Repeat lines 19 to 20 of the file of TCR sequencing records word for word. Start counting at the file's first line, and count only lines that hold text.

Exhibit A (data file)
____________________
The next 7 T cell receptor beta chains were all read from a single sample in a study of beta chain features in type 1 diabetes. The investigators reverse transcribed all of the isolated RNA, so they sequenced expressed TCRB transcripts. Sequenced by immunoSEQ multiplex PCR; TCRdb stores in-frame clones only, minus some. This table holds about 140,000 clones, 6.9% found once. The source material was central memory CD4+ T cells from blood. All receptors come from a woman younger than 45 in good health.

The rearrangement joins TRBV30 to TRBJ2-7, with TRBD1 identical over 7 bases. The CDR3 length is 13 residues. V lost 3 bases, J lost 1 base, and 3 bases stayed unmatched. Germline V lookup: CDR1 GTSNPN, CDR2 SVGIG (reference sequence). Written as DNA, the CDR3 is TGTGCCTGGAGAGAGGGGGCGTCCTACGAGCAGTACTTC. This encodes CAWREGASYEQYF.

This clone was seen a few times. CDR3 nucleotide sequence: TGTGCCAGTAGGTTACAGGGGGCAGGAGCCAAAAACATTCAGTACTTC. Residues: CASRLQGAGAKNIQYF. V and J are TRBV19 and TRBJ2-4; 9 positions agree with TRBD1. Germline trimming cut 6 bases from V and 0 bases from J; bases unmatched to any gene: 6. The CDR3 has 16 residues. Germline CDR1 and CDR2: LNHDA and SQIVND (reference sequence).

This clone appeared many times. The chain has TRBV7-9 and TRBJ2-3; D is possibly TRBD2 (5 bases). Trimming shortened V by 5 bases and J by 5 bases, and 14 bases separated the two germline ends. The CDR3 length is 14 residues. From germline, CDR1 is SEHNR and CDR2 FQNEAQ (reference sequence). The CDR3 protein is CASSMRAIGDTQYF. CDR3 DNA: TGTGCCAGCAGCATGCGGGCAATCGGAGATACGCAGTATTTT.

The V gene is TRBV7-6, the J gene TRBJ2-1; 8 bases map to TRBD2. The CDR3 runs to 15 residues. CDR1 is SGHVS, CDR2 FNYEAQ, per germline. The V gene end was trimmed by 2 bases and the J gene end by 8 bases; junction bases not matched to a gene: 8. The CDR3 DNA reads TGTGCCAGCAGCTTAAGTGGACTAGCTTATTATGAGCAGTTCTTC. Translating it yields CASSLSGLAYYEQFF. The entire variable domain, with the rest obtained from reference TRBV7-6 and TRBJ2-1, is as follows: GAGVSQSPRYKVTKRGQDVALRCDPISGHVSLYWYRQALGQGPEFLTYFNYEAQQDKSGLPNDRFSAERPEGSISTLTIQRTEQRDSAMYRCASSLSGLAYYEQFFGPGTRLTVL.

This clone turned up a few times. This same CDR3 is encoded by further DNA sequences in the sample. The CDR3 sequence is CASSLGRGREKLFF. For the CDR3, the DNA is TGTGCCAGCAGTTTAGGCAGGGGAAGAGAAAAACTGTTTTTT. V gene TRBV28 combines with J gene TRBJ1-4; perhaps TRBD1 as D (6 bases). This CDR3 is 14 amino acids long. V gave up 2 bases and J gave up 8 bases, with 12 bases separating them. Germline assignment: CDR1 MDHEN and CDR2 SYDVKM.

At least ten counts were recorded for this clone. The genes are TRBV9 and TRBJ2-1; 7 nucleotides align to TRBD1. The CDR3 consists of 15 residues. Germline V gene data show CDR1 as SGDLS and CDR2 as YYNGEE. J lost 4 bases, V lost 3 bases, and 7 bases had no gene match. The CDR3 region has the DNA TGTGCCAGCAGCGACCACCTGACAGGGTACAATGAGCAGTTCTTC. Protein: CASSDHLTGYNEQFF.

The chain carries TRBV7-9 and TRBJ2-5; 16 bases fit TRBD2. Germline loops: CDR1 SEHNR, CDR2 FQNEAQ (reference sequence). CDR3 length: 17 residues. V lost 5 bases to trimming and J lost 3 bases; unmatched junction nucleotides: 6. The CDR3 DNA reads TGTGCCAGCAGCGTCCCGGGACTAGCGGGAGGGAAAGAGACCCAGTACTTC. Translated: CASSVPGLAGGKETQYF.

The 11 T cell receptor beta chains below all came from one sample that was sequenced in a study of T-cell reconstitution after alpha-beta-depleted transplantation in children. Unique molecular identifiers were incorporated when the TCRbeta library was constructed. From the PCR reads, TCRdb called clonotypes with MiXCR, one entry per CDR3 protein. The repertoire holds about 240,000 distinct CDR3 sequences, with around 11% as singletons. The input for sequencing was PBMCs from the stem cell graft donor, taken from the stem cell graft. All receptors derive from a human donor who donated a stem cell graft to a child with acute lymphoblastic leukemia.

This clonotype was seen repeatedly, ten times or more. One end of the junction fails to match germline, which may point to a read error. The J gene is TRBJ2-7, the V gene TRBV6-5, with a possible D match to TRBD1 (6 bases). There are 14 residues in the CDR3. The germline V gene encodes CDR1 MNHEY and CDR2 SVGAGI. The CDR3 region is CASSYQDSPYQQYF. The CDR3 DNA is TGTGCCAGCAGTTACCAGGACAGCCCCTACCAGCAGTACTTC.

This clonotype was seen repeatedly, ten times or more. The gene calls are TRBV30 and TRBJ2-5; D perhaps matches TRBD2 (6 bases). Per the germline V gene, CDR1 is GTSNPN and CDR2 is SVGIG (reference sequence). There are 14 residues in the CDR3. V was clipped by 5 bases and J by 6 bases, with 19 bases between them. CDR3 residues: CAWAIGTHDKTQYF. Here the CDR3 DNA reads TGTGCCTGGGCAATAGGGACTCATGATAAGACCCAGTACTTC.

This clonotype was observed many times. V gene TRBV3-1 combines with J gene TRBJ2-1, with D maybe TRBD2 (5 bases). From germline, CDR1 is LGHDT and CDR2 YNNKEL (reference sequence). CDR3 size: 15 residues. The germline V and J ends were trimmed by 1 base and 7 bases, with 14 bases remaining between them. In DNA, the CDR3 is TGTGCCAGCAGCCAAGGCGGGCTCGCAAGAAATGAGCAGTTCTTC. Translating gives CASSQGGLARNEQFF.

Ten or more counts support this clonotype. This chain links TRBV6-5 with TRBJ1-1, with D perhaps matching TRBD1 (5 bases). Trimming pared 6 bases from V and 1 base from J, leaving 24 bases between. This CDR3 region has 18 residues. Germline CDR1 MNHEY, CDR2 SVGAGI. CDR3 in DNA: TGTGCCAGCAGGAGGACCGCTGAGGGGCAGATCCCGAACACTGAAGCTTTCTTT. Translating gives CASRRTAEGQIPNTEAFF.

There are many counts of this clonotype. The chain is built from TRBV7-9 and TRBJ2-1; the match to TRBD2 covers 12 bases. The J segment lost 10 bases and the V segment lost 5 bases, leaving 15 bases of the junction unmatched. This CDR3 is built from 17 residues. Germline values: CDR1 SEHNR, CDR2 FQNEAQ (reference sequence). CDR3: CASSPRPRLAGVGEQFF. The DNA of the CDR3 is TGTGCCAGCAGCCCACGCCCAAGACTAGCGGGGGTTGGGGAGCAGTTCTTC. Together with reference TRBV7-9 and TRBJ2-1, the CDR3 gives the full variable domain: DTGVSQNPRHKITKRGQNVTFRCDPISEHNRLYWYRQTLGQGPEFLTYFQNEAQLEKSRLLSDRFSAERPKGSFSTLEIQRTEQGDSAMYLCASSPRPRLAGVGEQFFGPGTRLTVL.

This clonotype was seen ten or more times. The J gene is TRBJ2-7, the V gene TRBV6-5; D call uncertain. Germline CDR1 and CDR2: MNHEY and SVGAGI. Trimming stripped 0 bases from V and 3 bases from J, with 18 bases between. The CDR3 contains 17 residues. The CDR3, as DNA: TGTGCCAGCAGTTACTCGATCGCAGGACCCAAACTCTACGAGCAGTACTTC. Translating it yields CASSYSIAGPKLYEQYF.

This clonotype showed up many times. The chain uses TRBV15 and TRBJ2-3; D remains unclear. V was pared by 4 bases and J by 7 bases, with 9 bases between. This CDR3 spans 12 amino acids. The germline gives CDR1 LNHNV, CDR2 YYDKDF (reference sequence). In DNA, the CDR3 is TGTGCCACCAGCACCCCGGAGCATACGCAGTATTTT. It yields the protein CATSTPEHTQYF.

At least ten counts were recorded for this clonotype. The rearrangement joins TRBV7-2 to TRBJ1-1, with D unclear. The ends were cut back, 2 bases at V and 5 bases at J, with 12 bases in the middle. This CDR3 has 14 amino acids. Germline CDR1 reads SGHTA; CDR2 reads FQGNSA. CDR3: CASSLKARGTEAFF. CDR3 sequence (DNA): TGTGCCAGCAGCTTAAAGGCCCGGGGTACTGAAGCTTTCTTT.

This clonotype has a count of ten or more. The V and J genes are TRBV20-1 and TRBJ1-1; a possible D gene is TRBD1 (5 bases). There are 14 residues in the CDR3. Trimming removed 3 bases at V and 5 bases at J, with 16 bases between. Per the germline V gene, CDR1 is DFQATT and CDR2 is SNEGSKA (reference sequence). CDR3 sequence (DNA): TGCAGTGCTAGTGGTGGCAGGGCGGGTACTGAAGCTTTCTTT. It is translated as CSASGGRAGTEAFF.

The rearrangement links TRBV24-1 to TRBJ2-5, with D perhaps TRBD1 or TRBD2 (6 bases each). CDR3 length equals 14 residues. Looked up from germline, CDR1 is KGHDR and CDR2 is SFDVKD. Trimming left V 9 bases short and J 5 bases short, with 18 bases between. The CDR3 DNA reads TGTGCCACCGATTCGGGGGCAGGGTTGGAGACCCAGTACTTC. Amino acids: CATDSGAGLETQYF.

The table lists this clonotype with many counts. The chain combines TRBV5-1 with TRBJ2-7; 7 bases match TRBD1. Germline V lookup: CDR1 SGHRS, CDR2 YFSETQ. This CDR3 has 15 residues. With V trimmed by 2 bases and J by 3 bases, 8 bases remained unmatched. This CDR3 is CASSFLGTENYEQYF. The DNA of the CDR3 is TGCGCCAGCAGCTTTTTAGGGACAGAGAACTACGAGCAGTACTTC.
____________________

The rearrangement links TRBV24-1 to TRBJ2-5, with D perhaps TRBD1 or TRBD2 (6 bases each). CDR3 length equals 14 residues. Looked up from germline, CDR1 is KGHDR and CDR2 is SFDVKD. Trimming left V 9 bases short and J 5 bases short, with 18 bases between. The CDR3 DNA reads TGTGCCACCGATTCGGGGGCAGGGTTGGAGACCCAGTACTTC. Amino acids: CATDSGAGLETQYF.

The table lists this clonotype with many counts. The chain combines TRBV5-1 with TRBJ2-7; 7 bases match TRBD1. Germline V lookup: CDR1 SGHRS, CDR2 YFSETQ. This CDR3 has 15 residues. With V trimmed by 2 bases and J by 3 bases, 8 bases remained unmatched. This CDR3 is CASSFLGTENYEQYF. The DNA of the CDR3 is TGCGCCAGCAGCTTTTTAGGGACAGAGAACTACGAGCAGTACTTC.